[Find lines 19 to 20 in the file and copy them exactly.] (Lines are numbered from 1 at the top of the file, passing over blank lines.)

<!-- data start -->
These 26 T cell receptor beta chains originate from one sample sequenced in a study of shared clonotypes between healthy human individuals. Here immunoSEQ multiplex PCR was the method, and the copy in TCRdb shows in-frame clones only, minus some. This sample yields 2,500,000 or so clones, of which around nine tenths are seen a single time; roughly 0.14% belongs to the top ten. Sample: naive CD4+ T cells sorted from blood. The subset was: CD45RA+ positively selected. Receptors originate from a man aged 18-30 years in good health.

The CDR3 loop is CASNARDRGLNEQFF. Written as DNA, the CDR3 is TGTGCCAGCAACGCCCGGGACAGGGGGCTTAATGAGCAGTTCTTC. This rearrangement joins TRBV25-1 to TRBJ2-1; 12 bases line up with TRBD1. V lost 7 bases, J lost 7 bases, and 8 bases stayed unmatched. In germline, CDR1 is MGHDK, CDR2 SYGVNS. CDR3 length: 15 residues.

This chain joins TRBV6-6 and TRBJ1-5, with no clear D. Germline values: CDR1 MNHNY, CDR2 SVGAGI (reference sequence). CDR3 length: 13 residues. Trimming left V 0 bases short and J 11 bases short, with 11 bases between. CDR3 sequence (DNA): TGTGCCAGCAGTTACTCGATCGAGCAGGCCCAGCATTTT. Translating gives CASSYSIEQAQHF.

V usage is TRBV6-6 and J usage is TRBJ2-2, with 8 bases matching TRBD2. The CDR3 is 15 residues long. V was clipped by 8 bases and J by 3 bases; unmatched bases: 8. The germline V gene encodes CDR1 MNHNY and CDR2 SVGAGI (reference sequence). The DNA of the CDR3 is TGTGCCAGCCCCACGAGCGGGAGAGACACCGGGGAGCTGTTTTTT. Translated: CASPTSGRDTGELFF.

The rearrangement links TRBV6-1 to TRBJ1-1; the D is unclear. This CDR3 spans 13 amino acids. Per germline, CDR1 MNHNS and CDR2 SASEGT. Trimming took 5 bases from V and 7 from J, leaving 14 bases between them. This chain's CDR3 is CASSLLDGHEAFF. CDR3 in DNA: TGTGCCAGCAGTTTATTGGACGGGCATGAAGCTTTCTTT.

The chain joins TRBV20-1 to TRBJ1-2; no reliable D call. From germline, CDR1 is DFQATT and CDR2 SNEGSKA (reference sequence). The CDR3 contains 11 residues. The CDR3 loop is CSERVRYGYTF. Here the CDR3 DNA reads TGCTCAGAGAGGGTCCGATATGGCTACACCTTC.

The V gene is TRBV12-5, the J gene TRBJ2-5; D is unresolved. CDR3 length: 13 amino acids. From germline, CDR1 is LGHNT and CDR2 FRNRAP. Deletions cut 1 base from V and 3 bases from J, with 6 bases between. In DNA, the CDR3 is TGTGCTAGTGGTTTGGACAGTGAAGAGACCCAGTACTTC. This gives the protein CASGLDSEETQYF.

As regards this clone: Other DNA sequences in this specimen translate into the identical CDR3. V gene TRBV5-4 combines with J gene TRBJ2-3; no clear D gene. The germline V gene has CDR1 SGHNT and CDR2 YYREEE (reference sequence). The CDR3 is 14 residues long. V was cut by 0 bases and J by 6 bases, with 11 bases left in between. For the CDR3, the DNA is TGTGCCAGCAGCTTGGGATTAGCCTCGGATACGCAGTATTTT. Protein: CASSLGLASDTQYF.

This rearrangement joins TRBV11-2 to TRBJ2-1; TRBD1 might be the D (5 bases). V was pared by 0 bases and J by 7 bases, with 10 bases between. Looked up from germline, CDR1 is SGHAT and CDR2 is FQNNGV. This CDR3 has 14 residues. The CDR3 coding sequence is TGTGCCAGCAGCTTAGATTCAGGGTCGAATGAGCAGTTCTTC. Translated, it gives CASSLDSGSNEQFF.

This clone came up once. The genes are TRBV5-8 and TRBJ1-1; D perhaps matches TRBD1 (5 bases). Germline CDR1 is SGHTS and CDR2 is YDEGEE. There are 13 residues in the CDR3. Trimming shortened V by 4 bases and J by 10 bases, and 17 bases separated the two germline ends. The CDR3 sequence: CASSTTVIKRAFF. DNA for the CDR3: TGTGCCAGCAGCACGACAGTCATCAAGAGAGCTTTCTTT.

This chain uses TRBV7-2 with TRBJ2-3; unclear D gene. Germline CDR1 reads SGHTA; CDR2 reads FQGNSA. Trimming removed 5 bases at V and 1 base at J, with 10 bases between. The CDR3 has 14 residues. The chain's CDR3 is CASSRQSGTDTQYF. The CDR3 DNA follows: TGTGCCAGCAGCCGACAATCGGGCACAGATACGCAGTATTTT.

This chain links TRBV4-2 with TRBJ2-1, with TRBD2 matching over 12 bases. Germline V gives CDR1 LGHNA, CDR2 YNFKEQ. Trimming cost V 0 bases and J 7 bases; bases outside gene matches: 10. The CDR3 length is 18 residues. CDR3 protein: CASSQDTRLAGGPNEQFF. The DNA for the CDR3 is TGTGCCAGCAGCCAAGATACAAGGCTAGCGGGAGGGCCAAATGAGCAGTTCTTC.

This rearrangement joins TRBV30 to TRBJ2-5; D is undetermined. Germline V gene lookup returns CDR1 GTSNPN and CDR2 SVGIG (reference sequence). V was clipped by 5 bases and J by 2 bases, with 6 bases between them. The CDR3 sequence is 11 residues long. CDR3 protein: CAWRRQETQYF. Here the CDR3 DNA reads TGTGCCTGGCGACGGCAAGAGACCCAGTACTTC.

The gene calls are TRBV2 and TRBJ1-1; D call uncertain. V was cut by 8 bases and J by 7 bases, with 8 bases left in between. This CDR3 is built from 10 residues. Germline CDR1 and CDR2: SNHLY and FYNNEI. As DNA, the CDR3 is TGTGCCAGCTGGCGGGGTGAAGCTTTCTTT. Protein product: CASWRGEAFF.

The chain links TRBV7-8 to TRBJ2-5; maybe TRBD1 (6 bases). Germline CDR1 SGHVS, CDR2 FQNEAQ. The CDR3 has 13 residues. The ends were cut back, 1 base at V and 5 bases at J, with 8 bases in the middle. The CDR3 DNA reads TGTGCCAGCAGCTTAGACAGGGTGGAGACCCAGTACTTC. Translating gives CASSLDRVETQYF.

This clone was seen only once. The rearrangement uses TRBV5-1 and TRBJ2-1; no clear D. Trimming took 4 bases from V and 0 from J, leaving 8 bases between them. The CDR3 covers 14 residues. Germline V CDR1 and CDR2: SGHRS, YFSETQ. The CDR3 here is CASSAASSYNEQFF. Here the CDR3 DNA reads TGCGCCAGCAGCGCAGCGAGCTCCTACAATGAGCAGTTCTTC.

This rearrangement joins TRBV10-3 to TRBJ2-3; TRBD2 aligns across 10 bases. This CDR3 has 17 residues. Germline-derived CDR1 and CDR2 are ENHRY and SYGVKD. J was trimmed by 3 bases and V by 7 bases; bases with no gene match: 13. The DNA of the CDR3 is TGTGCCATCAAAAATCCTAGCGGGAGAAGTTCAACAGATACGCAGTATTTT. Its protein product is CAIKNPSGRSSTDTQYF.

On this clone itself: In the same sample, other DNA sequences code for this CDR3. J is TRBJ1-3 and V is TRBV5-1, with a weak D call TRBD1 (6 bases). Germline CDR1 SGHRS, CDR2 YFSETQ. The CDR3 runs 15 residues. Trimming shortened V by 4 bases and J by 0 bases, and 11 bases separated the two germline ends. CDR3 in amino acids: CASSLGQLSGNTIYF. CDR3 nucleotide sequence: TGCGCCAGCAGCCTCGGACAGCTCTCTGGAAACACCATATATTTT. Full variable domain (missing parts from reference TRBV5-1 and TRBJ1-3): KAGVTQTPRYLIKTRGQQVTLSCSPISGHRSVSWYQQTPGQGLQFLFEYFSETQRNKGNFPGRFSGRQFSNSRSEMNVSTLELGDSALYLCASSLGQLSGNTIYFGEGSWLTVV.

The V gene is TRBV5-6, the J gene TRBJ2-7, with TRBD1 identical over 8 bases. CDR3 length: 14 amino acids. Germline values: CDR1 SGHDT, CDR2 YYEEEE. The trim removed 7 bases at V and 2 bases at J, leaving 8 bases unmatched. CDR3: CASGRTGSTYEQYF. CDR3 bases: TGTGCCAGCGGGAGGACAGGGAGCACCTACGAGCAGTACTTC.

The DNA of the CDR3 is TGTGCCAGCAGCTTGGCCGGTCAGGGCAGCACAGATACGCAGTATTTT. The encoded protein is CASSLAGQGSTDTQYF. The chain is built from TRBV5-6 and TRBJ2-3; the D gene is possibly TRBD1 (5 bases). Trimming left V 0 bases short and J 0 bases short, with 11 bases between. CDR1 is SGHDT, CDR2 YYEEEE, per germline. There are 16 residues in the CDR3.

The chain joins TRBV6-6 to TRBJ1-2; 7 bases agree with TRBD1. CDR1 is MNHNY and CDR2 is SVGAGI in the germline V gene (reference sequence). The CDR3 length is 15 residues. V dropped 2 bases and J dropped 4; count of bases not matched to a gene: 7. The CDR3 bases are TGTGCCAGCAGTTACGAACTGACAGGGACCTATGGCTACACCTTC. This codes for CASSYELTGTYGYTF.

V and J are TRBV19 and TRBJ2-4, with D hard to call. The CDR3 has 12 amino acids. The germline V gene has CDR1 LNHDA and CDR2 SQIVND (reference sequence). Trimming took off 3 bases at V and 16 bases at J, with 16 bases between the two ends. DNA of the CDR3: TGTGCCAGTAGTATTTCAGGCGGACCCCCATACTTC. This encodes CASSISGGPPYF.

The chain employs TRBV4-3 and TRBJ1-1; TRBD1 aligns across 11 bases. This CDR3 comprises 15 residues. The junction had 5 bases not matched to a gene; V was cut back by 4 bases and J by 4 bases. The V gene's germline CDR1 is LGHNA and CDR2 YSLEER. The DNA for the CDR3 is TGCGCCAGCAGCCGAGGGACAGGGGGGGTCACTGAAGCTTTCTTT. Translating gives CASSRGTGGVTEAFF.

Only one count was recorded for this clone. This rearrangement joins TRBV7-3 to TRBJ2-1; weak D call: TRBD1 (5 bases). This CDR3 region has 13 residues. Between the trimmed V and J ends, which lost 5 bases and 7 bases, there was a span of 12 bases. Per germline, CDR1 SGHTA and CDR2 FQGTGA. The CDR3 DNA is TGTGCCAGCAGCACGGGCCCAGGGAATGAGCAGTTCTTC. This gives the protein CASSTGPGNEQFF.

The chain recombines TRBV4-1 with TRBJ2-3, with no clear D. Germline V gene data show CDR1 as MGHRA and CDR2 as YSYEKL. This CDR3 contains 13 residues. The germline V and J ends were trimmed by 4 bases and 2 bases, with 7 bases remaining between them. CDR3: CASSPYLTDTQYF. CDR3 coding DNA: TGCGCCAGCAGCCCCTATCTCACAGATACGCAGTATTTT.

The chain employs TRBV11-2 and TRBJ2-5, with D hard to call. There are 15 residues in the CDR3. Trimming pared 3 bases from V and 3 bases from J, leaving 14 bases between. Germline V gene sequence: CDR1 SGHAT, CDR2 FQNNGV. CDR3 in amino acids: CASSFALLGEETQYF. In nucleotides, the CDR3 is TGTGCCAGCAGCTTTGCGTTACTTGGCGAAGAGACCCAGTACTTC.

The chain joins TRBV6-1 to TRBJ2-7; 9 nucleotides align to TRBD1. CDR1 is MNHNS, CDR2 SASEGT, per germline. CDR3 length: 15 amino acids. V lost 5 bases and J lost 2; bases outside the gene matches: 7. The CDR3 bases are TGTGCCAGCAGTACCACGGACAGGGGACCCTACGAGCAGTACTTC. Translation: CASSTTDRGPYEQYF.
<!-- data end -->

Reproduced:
The V gene is TRBV5-6, the J gene TRBJ2-7, with TRBD1 identical over 8 bases. CDR3 length: 14 amino acids. Germline values: CDR1 SGHDT, CDR2 YYEEEE. The trim removed 7 bases at V and 2 bases at J, leaving 8 bases unmatched. CDR3: CASGRTGSTYEQYF. CDR3 bases: TGTGCCAGCGGGAGGACAGGGAGCACCTACGAGCAGTACTTC.

The DNA of the CDR3 is TGTGCCAGCAGCTTGGCCGGTCAGGGCAGCACAGATACGCAGTATTTT. The encoded protein is CASSLAGQGSTDTQYF. The chain is built from TRBV5-6 and TRBJ2-3; the D gene is possibly TRBD1 (5 bases). Trimming left V 0 bases short and J 0 bases short, with 11 bases between. CDR1 is SGHDT, CDR2 YYEEEE, per germline. There are 16 residues in the CDR3.